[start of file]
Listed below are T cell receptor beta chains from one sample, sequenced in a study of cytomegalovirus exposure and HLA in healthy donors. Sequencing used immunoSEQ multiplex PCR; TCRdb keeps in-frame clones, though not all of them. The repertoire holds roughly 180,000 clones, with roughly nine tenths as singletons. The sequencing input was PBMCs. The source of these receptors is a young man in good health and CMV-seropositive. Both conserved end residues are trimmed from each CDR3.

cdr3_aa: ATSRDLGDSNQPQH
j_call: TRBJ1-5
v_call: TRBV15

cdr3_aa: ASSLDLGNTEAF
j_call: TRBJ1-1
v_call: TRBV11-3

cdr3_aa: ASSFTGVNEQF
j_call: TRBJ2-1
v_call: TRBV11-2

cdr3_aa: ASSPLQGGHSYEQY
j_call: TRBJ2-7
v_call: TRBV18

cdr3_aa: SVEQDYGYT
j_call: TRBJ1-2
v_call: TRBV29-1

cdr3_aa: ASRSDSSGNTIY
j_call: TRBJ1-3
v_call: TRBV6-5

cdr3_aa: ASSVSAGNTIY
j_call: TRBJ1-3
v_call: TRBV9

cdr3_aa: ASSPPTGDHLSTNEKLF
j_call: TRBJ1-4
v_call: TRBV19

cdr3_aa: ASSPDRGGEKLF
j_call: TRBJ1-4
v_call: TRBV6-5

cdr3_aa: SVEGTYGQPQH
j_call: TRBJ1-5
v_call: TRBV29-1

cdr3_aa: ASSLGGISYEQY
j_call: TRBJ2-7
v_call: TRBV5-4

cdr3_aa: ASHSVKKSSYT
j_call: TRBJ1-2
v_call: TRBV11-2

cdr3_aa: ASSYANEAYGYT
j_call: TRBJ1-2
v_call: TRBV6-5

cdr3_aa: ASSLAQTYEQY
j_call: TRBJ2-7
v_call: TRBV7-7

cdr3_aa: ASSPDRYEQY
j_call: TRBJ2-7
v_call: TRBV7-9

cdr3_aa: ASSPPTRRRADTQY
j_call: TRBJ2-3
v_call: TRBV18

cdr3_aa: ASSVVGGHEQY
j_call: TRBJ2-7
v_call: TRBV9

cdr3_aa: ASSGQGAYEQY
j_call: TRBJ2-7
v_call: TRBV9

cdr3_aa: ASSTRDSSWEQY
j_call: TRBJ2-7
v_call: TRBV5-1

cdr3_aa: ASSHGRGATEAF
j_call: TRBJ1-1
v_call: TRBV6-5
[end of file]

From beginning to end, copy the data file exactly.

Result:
Listed below are T cell receptor beta chains from one sample, sequenced in a study of cytomegalovirus exposure and HLA in healthy donors. Sequencing used immunoSEQ multiplex PCR; TCRdb keeps in-frame clones, though not all of them. The repertoire holds roughly 180,000 clones, with roughly nine tenths as singletons. The sequencing input was PBMCs. The source of these receptors is a young man in good health and CMV-seropositive. Both conserved end residues are trimmed from each CDR3.

cdr3_aa: ATSRDLGDSNQPQH
j_call: TRBJ1-5
v_call: TRBV15

cdr3_aa: ASSLDLGNTEAF
j_call: TRBJ1-1
v_call: TRBV11-3

cdr3_aa: ASSFTGVNEQF
j_call: TRBJ2-1
v_call: TRBV11-2

cdr3_aa: ASSPLQGGHSYEQY
j_call: TRBJ2-7
v_call: TRBV18

cdr3_aa: SVEQDYGYT
j_call: TRBJ1-2
v_call: TRBV29-1

cdr3_aa: ASRSDSSGNTIY
j_call: TRBJ1-3
v_call: TRBV6-5

cdr3_aa: ASSVSAGNTIY
j_call: TRBJ1-3
v_call: TRBV9

cdr3_aa: ASSPPTGDHLSTNEKLF
j_call: TRBJ1-4
v_call: TRBV19

cdr3_aa: ASSPDRGGEKLF
j_call: TRBJ1-4
v_call: TRBV6-5

cdr3_aa: SVEGTYGQPQH
j_call: TRBJ1-5
v_call: TRBV29-1

cdr3_aa: ASSLGGISYEQY
j_call: TRBJ2-7
v_call: TRBV5-4

cdr3_aa: ASHSVKKSSYT
j_call: TRBJ1-2
v_call: TRBV11-2

cdr3_aa: ASSYANEAYGYT
j_call: TRBJ1-2
v_call: TRBV6-5

cdr3_aa: ASSLAQTYEQY
j_call: TRBJ2-7
v_call: TRBV7-7

cdr3_aa: ASSPDRYEQY
j_call: TRBJ2-7
v_call: TRBV7-9

cdr3_aa: ASSPPTRRRADTQY
j_call: TRBJ2-3
v_call: TRBV18

cdr3_aa: ASSVVGGHEQY
j_call: TRBJ2-7
v_call: TRBV9

cdr3_aa: ASSGQGAYEQY
j_call: TRBJ2-7
v_call: TRBV9

cdr3_aa: ASSTRDSSWEQY
j_call: TRBJ2-7
v_call: TRBV5-1

cdr3_aa: ASSHGRGATEAF
j_call: TRBJ1-1
v_call: TRBV6-5